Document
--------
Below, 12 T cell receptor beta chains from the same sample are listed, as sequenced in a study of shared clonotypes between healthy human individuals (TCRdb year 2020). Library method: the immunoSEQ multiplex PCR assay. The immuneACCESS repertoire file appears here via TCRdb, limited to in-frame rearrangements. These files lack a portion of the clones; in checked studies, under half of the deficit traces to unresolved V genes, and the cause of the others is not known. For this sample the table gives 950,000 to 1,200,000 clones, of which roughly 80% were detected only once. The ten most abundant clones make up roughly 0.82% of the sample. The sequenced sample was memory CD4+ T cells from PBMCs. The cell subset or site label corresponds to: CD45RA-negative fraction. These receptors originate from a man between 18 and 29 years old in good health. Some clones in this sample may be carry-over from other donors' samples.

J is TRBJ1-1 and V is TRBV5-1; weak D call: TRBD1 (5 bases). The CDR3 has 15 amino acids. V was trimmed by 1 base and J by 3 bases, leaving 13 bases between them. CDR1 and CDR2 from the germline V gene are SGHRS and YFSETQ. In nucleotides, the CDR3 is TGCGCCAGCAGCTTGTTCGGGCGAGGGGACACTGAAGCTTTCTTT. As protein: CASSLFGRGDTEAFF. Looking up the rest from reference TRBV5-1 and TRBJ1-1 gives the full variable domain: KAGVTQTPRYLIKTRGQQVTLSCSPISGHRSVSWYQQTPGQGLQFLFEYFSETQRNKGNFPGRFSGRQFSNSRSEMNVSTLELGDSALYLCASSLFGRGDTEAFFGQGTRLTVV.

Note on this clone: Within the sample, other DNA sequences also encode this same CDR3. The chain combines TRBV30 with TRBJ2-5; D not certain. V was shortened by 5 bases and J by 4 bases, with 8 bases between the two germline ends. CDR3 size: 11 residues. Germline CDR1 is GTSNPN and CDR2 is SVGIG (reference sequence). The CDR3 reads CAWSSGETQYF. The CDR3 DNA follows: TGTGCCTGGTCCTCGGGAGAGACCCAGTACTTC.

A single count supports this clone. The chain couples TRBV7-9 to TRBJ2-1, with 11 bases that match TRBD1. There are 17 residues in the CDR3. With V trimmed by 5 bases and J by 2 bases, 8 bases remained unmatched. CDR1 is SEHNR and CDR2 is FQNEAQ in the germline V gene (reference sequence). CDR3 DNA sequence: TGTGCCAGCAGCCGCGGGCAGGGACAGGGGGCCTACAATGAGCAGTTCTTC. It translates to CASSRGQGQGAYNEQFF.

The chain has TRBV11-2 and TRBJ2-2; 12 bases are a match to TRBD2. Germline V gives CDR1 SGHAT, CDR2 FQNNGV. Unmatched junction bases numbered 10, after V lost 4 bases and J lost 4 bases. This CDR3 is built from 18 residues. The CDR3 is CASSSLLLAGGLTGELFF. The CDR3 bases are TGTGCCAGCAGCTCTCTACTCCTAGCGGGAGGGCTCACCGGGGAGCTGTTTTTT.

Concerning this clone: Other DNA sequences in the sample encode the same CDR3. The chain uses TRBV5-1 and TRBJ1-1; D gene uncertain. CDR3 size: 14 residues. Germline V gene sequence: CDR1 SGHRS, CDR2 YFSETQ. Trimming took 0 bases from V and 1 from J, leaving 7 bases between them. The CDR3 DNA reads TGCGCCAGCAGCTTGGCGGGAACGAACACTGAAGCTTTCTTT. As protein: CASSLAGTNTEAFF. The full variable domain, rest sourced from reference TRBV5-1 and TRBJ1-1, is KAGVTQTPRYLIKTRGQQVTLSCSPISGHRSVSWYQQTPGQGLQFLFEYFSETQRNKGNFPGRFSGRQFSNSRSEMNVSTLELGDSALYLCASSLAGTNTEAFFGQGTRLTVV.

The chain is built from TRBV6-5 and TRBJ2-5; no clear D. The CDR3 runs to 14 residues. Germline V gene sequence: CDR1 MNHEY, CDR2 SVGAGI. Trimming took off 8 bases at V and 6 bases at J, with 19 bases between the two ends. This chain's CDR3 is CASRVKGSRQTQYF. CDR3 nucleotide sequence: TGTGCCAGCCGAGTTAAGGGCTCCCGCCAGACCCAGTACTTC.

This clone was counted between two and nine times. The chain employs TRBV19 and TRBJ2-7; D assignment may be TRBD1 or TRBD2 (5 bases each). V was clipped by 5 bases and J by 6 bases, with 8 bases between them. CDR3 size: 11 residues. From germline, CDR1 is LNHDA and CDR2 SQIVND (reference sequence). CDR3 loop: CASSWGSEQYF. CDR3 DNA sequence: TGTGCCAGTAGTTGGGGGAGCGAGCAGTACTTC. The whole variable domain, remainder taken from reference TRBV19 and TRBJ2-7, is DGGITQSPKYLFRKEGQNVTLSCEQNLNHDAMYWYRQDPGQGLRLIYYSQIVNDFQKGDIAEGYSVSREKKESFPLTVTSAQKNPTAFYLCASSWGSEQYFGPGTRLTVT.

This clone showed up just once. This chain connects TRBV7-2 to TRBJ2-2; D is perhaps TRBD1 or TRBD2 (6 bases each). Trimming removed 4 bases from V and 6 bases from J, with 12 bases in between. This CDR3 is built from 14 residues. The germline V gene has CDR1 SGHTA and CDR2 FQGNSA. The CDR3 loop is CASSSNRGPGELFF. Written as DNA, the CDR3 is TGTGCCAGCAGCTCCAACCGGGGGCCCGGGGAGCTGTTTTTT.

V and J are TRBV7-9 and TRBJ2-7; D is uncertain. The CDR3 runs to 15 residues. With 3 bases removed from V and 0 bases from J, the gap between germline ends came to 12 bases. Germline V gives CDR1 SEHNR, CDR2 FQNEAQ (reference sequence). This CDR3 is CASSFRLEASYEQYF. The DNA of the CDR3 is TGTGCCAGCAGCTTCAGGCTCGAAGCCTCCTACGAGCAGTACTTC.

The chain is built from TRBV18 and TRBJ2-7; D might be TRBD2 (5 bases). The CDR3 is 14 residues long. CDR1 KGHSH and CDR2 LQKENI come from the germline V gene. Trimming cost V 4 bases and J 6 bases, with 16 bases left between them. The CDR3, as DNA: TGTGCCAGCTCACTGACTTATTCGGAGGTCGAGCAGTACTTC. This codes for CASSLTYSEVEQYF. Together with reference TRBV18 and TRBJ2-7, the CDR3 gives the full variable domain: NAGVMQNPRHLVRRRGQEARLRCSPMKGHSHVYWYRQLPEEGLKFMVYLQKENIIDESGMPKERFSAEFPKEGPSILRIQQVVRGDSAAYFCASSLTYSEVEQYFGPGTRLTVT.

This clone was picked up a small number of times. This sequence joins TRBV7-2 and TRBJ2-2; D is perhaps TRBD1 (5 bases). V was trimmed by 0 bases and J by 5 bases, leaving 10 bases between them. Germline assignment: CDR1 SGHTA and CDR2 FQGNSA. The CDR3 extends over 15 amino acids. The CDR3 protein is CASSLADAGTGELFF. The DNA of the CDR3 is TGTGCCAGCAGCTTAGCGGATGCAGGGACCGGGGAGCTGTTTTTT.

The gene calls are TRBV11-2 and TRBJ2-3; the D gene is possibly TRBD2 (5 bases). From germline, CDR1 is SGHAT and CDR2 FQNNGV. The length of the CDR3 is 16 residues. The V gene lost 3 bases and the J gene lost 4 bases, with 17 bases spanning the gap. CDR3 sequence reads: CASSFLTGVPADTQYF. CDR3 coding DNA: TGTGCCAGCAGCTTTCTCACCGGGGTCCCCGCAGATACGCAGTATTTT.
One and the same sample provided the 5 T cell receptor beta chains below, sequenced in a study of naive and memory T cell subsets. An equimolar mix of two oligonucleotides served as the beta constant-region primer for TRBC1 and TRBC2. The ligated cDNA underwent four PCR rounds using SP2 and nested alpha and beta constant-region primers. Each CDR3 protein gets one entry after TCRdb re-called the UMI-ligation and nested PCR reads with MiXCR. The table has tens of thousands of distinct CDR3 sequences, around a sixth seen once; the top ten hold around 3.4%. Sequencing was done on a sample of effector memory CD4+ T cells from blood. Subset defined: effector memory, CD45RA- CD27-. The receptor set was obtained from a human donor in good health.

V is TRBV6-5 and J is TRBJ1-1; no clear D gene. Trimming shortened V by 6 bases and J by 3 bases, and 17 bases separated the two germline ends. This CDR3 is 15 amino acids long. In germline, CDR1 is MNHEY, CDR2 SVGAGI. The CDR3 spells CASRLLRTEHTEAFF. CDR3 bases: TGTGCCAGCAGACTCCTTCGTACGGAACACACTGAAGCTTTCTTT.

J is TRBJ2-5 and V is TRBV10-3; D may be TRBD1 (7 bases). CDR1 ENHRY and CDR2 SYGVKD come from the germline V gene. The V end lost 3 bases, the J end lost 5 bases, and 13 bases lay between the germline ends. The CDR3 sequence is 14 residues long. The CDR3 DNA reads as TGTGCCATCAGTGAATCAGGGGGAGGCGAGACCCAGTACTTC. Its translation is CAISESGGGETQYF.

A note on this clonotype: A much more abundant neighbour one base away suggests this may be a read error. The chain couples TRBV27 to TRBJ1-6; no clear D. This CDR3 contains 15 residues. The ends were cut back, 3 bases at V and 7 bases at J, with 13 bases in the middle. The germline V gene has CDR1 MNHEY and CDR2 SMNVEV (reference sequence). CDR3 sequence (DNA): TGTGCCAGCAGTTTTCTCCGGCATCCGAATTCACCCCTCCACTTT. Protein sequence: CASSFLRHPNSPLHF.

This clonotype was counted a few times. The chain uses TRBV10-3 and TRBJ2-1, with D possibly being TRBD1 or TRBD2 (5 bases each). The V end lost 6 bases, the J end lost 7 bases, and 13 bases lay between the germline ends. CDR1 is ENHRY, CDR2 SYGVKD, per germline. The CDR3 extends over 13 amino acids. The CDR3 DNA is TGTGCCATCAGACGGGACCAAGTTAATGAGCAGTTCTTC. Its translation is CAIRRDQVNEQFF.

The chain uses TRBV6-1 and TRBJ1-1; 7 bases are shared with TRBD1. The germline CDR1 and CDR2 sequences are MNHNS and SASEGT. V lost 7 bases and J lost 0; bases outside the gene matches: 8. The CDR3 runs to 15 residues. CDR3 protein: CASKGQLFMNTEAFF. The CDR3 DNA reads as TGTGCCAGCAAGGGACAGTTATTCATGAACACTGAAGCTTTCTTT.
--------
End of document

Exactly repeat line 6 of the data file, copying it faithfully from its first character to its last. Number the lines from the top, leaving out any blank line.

Concerning this clone: Other DNA sequences in the sample encode the same CDR3. The chain uses TRBV5-1 and TRBJ1-1; D gene uncertain. CDR3 size: 14 residues. Germline V gene sequence: CDR1 SGHRS, CDR2 YFSETQ. Trimming took 0 bases from V and 1 from J, leaving 7 bases between them. The CDR3 DNA reads TGCGCCAGCAGCTTGGCGGGAACGAACACTGAAGCTTTCTTT. As protein: CASSLAGTNTEAFF. The full variable domain, rest sourced from reference TRBV5-1 and TRBJ1-1, is KAGVTQTPRYLIKTRGQQVTLSCSPISGHRSVSWYQQTPGQGLQFLFEYFSETQRNKGNFPGRFSGRQFSNSRSEMNVSTLELGDSALYLCASSLAGTNTEAFFGQGTRLTVV.